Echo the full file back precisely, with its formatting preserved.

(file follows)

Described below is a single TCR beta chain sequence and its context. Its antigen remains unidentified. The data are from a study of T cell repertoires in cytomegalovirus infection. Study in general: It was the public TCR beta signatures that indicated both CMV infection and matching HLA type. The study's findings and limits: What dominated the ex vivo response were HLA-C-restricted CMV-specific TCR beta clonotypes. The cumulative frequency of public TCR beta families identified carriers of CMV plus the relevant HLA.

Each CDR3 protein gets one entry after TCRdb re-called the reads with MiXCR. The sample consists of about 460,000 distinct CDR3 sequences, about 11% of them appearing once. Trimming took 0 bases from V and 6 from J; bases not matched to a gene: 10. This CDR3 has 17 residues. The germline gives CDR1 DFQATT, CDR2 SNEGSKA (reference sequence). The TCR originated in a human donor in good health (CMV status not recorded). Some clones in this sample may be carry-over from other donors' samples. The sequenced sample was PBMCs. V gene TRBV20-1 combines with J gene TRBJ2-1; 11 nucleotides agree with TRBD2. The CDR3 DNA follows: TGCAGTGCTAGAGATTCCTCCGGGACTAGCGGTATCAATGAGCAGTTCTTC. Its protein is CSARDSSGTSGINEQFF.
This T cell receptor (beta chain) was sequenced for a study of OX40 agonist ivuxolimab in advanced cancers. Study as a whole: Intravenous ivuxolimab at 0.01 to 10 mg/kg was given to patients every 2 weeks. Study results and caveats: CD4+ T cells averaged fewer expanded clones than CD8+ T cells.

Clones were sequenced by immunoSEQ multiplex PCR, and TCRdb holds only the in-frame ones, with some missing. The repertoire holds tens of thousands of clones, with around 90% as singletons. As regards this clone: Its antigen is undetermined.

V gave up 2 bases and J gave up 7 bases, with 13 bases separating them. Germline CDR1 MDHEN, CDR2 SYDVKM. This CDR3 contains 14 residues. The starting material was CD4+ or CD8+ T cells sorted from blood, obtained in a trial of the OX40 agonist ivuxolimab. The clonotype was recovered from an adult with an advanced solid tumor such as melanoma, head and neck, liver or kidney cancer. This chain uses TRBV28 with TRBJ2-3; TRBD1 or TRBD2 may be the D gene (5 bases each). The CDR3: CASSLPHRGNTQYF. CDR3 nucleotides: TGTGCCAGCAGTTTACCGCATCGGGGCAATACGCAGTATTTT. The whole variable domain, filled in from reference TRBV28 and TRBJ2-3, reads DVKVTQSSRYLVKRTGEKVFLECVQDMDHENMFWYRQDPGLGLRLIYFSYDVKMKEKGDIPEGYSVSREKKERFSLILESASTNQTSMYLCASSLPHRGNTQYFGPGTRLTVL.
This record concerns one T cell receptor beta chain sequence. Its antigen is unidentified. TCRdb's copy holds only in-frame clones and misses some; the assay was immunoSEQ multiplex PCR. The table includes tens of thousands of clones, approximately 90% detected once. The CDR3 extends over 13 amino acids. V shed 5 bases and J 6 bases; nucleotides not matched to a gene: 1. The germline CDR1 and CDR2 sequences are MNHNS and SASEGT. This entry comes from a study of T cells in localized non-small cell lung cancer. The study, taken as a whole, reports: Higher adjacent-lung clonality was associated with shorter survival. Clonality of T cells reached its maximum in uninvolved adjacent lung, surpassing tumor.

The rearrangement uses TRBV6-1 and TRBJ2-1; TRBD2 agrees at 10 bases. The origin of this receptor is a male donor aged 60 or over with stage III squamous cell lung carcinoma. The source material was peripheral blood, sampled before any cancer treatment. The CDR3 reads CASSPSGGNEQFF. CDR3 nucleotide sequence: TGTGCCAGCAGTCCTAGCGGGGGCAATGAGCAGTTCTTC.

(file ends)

Described below is a single TCR beta chain sequence and its context. Its antigen remains unidentified. The data are from a study of T cell repertoires in cytomegalovirus infection. Study in general: It was the public TCR beta signatures that indicated both CMV infection and matching HLA type. The study's findings and limits: What dominated the ex vivo response were HLA-C-restricted CMV-specific TCR beta clonotypes. The cumulative frequency of public TCR beta families identified carriers of CMV plus the relevant HLA.

Each CDR3 protein gets one entry after TCRdb re-called the reads with MiXCR. The sample consists of about 460,000 distinct CDR3 sequences, about 11% of them appearing once. Trimming took 0 bases from V and 6 from J; bases not matched to a gene: 10. This CDR3 has 17 residues. The germline gives CDR1 DFQATT, CDR2 SNEGSKA (reference sequence). The TCR originated in a human donor in good health (CMV status not recorded). Some clones in this sample may be carry-over from other donors' samples. The sequenced sample was PBMCs. V gene TRBV20-1 combines with J gene TRBJ2-1; 11 nucleotides agree with TRBD2. The CDR3 DNA follows: TGCAGTGCTAGAGATTCCTCCGGGACTAGCGGTATCAATGAGCAGTTCTTC. Its protein is CSARDSSGTSGINEQFF.
This T cell receptor (beta chain) was sequenced for a study of OX40 agonist ivuxolimab in advanced cancers. Study as a whole: Intravenous ivuxolimab at 0.01 to 10 mg/kg was given to patients every 2 weeks. Study results and caveats: CD4+ T cells averaged fewer expanded clones than CD8+ T cells.

Clones were sequenced by immunoSEQ multiplex PCR, and TCRdb holds only the in-frame ones, with some missing. The repertoire holds tens of thousands of clones, with around 90% as singletons. As regards this clone: Its antigen is undetermined.

V gave up 2 bases and J gave up 7 bases, with 13 bases separating them. Germline CDR1 MDHEN, CDR2 SYDVKM. This CDR3 contains 14 residues. The starting material was CD4+ or CD8+ T cells sorted from blood, obtained in a trial of the OX40 agonist ivuxolimab. The clonotype was recovered from an adult with an advanced solid tumor such as melanoma, head and neck, liver or kidney cancer. This chain uses TRBV28 with TRBJ2-3; TRBD1 or TRBD2 may be the D gene (5 bases each). The CDR3: CASSLPHRGNTQYF. CDR3 nucleotides: TGTGCCAGCAGTTTACCGCATCGGGGCAATACGCAGTATTTT. The whole variable domain, filled in from reference TRBV28 and TRBJ2-3, reads DVKVTQSSRYLVKRTGEKVFLECVQDMDHENMFWYRQDPGLGLRLIYFSYDVKMKEKGDIPEGYSVSREKKERFSLILESASTNQTSMYLCASSLPHRGNTQYFGPGTRLTVL.
This record concerns one T cell receptor beta chain sequence. Its antigen is unidentified. TCRdb's copy holds only in-frame clones and misses some; the assay was immunoSEQ multiplex PCR. The table includes tens of thousands of clones, approximately 90% detected once. The CDR3 extends over 13 amino acids. V shed 5 bases and J 6 bases; nucleotides not matched to a gene: 1. The germline CDR1 and CDR2 sequences are MNHNS and SASEGT. This entry comes from a study of T cells in localized non-small cell lung cancer. The study, taken as a whole, reports: Higher adjacent-lung clonality was associated with shorter survival. Clonality of T cells reached its maximum in uninvolved adjacent lung, surpassing tumor.

The rearrangement uses TRBV6-1 and TRBJ2-1; TRBD2 agrees at 10 bases. The origin of this receptor is a male donor aged 60 or over with stage III squamous cell lung carcinoma. The source material was peripheral blood, sampled before any cancer treatment. The CDR3 reads CASSPSGGNEQFF. CDR3 nucleotide sequence: TGTGCCAGCAGTCCTAGCGGGGGCAATGAGCAGTTCTTC.